stark

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References in periodicals archive ?
John Eckenrode, professor of human development and director of the college's Bronfenbrenner Center for Translational Research, and BCTR co-authors found a higher risk of child maltreatment in areas with the starkest income inequality gap--the first and most comprehensive study of its kind.
Among the starkest examples of gender segregation at work was in the 'skilled trades' where 91% of jobs are held by men.
He said: "Its brilliant Chief Executive, Shona Alexander, has set out in the starkest terms the current position she, her staff and volunteers, and most importantly her clients, now face.
The space program has provided India with some of the starkest reminders for international cooperation and the fragility of our tiny blue planet.
In the starkest comments yet by a senior administration official, Kerry promised that a previously announced review of surveillance practices would be thorough and that some activities would end altogether, the Guardian reports.
Summary: Egypt's army threatened Thursday to turn its guns on those who use violence, its starkest warning yet ahead of what both sides expect will be a bloody showdown in the streets.
The collapse is the starkest in Greece with 12% (on the base of average annual household income of EUR 11A 000).
THIS photograph of a couple embodies, perhaps in the starkest way possible, the pain and angst of the tragedy that struck an eight- storey building in Bangladesh.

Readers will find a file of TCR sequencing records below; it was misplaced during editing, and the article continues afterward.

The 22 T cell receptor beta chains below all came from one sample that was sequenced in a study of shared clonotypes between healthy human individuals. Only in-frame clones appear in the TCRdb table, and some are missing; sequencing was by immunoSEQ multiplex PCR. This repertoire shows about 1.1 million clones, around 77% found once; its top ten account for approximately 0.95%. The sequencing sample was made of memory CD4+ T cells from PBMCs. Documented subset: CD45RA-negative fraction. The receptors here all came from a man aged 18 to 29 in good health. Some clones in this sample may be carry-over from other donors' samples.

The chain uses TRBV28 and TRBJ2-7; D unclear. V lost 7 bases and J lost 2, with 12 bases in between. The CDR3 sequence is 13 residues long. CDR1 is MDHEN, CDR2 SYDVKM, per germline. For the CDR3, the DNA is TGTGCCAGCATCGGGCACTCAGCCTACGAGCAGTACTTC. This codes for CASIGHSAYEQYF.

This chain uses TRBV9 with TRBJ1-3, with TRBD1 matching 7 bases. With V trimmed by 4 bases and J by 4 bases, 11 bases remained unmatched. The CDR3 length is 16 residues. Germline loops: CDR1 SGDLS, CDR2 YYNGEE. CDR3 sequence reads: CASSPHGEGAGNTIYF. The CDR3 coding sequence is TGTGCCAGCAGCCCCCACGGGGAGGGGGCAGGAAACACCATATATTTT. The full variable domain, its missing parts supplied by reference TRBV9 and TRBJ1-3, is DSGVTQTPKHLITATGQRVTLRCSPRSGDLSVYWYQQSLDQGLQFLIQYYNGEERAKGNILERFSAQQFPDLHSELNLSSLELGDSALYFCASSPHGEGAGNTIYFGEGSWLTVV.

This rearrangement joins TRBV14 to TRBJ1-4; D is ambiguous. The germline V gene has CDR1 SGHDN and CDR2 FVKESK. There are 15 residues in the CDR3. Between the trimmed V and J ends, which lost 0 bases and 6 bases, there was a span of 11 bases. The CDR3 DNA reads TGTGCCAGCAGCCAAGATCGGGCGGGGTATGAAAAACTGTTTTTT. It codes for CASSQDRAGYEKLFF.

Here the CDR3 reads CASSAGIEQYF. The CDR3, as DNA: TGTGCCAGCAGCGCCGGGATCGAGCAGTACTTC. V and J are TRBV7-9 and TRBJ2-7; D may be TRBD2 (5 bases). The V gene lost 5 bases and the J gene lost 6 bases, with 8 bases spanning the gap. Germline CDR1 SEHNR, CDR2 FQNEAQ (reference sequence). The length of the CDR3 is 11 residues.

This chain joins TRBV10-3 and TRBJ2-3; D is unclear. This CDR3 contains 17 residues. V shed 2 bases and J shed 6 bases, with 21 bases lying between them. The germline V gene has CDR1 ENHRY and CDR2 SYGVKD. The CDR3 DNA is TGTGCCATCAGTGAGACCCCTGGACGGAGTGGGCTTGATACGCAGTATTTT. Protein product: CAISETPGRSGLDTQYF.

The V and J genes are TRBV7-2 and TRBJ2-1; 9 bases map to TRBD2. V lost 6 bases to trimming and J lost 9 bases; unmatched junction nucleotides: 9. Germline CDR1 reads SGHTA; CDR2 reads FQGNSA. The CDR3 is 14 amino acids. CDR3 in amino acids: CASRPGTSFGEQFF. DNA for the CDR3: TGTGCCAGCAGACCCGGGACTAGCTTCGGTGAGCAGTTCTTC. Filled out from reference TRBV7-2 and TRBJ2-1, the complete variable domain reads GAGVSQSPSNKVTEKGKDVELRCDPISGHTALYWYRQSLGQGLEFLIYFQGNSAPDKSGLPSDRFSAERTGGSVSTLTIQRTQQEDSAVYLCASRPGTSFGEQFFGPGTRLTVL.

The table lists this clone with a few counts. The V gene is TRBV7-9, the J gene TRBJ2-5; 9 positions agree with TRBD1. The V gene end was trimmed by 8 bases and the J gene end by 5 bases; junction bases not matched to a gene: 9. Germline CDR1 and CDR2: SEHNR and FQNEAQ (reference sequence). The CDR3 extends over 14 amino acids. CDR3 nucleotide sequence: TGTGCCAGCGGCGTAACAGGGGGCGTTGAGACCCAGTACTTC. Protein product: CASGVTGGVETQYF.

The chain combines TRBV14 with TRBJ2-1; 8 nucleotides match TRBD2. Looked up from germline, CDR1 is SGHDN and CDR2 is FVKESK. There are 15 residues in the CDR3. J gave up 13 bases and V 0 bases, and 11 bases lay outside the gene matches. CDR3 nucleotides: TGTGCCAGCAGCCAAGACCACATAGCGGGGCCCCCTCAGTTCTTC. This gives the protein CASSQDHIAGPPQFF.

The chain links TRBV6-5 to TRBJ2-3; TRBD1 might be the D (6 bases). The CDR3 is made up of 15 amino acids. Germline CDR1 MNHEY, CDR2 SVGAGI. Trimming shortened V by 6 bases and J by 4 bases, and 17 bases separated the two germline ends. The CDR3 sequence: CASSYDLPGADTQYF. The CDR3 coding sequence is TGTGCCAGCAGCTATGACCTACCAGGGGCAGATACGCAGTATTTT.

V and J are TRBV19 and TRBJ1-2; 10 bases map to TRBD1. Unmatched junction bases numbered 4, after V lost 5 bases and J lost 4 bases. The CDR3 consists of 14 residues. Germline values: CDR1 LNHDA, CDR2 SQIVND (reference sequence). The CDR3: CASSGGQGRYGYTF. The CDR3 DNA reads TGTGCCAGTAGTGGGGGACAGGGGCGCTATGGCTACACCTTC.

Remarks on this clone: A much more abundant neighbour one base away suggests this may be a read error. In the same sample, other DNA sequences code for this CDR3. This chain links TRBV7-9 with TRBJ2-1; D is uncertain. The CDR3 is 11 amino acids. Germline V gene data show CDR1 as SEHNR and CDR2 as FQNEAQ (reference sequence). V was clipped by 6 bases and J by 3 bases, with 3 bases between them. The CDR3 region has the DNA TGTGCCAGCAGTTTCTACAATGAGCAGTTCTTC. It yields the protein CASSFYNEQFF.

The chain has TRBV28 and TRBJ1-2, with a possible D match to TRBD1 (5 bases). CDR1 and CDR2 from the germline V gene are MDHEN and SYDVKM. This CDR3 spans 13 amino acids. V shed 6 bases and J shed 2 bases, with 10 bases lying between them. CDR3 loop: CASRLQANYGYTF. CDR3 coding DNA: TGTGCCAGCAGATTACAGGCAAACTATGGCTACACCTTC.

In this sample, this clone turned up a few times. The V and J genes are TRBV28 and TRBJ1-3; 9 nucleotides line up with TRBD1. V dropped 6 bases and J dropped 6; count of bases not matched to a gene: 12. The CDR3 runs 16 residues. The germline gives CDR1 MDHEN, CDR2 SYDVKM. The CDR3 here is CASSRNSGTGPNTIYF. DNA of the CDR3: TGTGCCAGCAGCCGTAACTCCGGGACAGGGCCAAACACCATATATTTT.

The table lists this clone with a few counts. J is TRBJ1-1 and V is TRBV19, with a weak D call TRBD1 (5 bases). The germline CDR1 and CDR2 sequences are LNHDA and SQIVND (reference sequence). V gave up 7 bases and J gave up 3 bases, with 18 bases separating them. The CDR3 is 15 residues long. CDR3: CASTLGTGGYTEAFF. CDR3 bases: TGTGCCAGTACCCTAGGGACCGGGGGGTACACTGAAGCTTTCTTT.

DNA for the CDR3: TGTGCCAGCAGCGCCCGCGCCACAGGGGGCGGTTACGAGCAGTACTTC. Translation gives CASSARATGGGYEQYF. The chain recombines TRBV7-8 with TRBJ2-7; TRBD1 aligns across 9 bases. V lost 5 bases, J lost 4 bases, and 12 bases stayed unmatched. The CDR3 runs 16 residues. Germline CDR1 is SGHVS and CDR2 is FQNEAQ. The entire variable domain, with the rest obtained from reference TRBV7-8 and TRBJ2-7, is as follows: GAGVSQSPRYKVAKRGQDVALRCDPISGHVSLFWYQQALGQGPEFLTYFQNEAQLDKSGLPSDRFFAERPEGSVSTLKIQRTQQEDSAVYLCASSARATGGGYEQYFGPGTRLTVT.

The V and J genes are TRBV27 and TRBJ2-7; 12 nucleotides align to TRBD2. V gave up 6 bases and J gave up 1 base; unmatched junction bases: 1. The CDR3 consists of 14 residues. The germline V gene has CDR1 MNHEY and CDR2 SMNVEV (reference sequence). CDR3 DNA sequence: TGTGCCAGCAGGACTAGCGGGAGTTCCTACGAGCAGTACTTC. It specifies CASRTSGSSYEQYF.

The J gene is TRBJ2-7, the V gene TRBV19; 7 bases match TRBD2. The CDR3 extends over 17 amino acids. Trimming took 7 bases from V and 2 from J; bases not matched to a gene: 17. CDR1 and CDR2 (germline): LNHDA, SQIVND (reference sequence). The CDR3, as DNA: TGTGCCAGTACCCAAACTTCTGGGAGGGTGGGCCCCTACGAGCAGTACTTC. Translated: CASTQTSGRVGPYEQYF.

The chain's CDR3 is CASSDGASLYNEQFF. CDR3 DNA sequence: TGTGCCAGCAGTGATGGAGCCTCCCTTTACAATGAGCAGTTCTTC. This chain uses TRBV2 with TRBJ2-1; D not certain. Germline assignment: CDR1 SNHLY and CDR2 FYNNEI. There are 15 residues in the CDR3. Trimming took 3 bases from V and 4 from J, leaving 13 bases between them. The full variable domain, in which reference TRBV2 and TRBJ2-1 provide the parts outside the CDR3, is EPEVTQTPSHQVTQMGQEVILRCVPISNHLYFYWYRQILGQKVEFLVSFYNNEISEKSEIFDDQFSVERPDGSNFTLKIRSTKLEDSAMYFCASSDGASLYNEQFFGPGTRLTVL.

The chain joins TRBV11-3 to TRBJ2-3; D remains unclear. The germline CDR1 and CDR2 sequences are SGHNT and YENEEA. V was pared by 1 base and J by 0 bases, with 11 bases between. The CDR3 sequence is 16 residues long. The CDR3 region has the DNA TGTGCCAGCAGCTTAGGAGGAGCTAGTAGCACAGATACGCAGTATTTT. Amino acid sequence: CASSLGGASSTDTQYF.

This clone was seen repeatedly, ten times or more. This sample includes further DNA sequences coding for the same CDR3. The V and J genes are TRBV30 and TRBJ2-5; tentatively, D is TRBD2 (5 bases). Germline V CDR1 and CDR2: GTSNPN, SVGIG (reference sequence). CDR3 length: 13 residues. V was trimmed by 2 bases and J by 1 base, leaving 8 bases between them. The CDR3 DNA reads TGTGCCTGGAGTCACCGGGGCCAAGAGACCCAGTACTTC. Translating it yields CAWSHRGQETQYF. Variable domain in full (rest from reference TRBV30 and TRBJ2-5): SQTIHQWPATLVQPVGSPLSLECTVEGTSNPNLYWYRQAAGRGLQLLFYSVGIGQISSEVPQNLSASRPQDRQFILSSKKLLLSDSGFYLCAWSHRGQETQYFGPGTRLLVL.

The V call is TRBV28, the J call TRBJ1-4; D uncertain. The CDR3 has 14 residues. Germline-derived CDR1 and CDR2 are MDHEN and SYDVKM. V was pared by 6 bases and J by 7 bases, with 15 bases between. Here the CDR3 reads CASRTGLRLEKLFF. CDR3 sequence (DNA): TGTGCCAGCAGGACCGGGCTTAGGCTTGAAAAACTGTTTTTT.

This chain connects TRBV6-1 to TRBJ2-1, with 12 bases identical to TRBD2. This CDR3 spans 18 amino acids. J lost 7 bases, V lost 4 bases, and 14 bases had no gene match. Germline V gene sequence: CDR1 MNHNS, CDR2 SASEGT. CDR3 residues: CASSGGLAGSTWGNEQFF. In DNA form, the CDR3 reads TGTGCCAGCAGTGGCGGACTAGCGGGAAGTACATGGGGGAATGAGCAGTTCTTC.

The UN gave its starkest warning yet yesterday that it would soon run out of cash to cope with the vast influx of Syrian refugees into Jordan and other neighboring countries.
The Prime Minister's reference to possible exit from the EU is his starkest warning yet of the consequence of failure to reform Europe, and echoes Chancellor George Osborne's comment to a German newspaper last week that "in order that we can remain in the European Union, the EU must change".
The admission is one of the starkest yet by Tokyo Electric Power Company (TEPCO), which has been criticised for trying to shirk responsibility for the worst nuclear disaster in a generation.
And the starkest contrast is in health care: 73 percent of state and local government workers--including 83 percent of full-time workers--receive health benefits through their jobs.